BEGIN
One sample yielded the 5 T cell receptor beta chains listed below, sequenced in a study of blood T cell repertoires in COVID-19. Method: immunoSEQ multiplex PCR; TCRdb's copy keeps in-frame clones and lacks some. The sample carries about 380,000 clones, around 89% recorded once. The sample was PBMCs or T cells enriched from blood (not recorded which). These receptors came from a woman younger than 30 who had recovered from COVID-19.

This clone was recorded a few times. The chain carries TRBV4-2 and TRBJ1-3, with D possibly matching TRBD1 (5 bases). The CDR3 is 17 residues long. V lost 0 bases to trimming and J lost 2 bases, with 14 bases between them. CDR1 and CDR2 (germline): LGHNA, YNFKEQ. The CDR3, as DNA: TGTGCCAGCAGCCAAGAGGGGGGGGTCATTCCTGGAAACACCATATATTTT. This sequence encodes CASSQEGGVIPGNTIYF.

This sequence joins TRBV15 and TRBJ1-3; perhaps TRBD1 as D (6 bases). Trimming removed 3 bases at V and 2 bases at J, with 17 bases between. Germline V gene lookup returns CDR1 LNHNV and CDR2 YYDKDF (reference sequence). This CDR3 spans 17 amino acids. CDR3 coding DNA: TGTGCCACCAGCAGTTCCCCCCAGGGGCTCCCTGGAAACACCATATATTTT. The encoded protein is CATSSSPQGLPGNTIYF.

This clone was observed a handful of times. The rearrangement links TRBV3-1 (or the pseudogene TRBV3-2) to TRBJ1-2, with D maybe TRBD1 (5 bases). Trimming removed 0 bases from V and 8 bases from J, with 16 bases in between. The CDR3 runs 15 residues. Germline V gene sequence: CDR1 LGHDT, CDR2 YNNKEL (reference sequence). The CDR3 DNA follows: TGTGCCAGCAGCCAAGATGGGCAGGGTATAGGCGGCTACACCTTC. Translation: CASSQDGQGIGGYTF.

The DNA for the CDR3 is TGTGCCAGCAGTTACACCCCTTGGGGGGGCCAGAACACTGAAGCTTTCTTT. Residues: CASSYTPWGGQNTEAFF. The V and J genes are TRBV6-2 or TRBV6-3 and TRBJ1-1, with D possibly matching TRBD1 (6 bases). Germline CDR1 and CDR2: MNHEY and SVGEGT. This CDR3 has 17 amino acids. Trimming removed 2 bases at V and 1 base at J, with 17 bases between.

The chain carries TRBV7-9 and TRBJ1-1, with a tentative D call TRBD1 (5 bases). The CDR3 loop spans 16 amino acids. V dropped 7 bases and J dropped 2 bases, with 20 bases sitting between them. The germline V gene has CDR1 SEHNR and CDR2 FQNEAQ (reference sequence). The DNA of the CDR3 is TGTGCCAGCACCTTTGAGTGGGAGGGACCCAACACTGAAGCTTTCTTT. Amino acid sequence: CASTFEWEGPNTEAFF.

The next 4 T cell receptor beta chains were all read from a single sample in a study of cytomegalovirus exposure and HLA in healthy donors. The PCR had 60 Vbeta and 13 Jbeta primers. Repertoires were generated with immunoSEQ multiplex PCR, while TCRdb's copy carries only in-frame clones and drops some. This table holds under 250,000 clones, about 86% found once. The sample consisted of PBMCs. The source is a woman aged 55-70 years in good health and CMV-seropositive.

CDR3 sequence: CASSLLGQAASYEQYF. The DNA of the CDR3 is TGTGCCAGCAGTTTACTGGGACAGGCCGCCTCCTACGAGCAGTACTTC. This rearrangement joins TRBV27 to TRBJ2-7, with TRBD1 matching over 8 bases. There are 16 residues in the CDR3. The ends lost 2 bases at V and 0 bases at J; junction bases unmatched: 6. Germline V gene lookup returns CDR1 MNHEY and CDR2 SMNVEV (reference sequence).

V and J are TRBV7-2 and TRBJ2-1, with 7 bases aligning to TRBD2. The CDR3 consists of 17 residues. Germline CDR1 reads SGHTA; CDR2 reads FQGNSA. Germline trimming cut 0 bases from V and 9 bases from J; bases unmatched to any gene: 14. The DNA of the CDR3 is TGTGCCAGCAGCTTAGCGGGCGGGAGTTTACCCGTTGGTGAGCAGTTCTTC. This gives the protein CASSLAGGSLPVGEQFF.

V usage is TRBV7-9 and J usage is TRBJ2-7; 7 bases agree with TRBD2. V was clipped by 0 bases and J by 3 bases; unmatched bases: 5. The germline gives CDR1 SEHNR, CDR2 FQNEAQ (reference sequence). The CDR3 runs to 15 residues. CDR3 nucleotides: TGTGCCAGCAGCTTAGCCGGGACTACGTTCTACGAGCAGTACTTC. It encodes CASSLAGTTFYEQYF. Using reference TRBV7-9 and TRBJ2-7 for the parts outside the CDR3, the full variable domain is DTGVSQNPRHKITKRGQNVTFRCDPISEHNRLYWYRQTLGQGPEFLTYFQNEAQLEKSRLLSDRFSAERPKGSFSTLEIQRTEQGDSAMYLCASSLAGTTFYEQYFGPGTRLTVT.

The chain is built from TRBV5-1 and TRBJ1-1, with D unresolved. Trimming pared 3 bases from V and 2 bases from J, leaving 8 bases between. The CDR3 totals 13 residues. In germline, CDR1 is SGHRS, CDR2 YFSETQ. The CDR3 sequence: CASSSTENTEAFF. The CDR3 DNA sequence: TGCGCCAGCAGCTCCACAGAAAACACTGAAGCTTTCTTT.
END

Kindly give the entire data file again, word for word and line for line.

One sample yielded the 5 T cell receptor beta chains listed below, sequenced in a study of blood T cell repertoires in COVID-19. Method: immunoSEQ multiplex PCR; TCRdb's copy keeps in-frame clones and lacks some. The sample carries about 380,000 clones, around 89% recorded once. The sample was PBMCs or T cells enriched from blood (not recorded which). These receptors came from a woman younger than 30 who had recovered from COVID-19.

This clone was recorded a few times. The chain carries TRBV4-2 and TRBJ1-3, with D possibly matching TRBD1 (5 bases). The CDR3 is 17 residues long. V lost 0 bases to trimming and J lost 2 bases, with 14 bases between them. CDR1 and CDR2 (germline): LGHNA, YNFKEQ. The CDR3, as DNA: TGTGCCAGCAGCCAAGAGGGGGGGGTCATTCCTGGAAACACCATATATTTT. This sequence encodes CASSQEGGVIPGNTIYF.

This sequence joins TRBV15 and TRBJ1-3; perhaps TRBD1 as D (6 bases). Trimming removed 3 bases at V and 2 bases at J, with 17 bases between. Germline V gene lookup returns CDR1 LNHNV and CDR2 YYDKDF (reference sequence). This CDR3 spans 17 amino acids. CDR3 coding DNA: TGTGCCACCAGCAGTTCCCCCCAGGGGCTCCCTGGAAACACCATATATTTT. The encoded protein is CATSSSPQGLPGNTIYF.

This clone was observed a handful of times. The rearrangement links TRBV3-1 (or the pseudogene TRBV3-2) to TRBJ1-2, with D maybe TRBD1 (5 bases). Trimming removed 0 bases from V and 8 bases from J, with 16 bases in between. The CDR3 runs 15 residues. Germline V gene sequence: CDR1 LGHDT, CDR2 YNNKEL (reference sequence). The CDR3 DNA follows: TGTGCCAGCAGCCAAGATGGGCAGGGTATAGGCGGCTACACCTTC. Translation: CASSQDGQGIGGYTF.

The DNA for the CDR3 is TGTGCCAGCAGTTACACCCCTTGGGGGGGCCAGAACACTGAAGCTTTCTTT. Residues: CASSYTPWGGQNTEAFF. The V and J genes are TRBV6-2 or TRBV6-3 and TRBJ1-1, with D possibly matching TRBD1 (6 bases). Germline CDR1 and CDR2: MNHEY and SVGEGT. This CDR3 has 17 amino acids. Trimming removed 2 bases at V and 1 base at J, with 17 bases between.

The chain carries TRBV7-9 and TRBJ1-1, with a tentative D call TRBD1 (5 bases). The CDR3 loop spans 16 amino acids. V dropped 7 bases and J dropped 2 bases, with 20 bases sitting between them. The germline V gene has CDR1 SEHNR and CDR2 FQNEAQ (reference sequence). The DNA of the CDR3 is TGTGCCAGCACCTTTGAGTGGGAGGGACCCAACACTGAAGCTTTCTTT. Amino acid sequence: CASTFEWEGPNTEAFF.

The next 4 T cell receptor beta chains were all read from a single sample in a study of cytomegalovirus exposure and HLA in healthy donors. The PCR had 60 Vbeta and 13 Jbeta primers. Repertoires were generated with immunoSEQ multiplex PCR, while TCRdb's copy carries only in-frame clones and drops some. This table holds under 250,000 clones, about 86% found once. The sample consisted of PBMCs. The source is a woman aged 55-70 years in good health and CMV-seropositive.

CDR3 sequence: CASSLLGQAASYEQYF. The DNA of the CDR3 is TGTGCCAGCAGTTTACTGGGACAGGCCGCCTCCTACGAGCAGTACTTC. This rearrangement joins TRBV27 to TRBJ2-7, with TRBD1 matching over 8 bases. There are 16 residues in the CDR3. The ends lost 2 bases at V and 0 bases at J; junction bases unmatched: 6. Germline V gene lookup returns CDR1 MNHEY and CDR2 SMNVEV (reference sequence).

V and J are TRBV7-2 and TRBJ2-1, with 7 bases aligning to TRBD2. The CDR3 consists of 17 residues. Germline CDR1 reads SGHTA; CDR2 reads FQGNSA. Germline trimming cut 0 bases from V and 9 bases from J; bases unmatched to any gene: 14. The DNA of the CDR3 is TGTGCCAGCAGCTTAGCGGGCGGGAGTTTACCCGTTGGTGAGCAGTTCTTC. This gives the protein CASSLAGGSLPVGEQFF.

V usage is TRBV7-9 and J usage is TRBJ2-7; 7 bases agree with TRBD2. V was clipped by 0 bases and J by 3 bases; unmatched bases: 5. The germline gives CDR1 SEHNR, CDR2 FQNEAQ (reference sequence). The CDR3 runs to 15 residues. CDR3 nucleotides: TGTGCCAGCAGCTTAGCCGGGACTACGTTCTACGAGCAGTACTTC. It encodes CASSLAGTTFYEQYF. Using reference TRBV7-9 and TRBJ2-7 for the parts outside the CDR3, the full variable domain is DTGVSQNPRHKITKRGQNVTFRCDPISEHNRLYWYRQTLGQGPEFLTYFQNEAQLEKSRLLSDRFSAERPKGSFSTLEIQRTEQGDSAMYLCASSLAGTTFYEQYFGPGTRLTVT.

The chain is built from TRBV5-1 and TRBJ1-1, with D unresolved. Trimming pared 3 bases from V and 2 bases from J, leaving 8 bases between. The CDR3 totals 13 residues. In germline, CDR1 is SGHRS, CDR2 YFSETQ. The CDR3 sequence: CASSSTENTEAFF. The CDR3 DNA sequence: TGCGCCAGCAGCTCCACAGAAAACACTGAAGCTTTCTTT.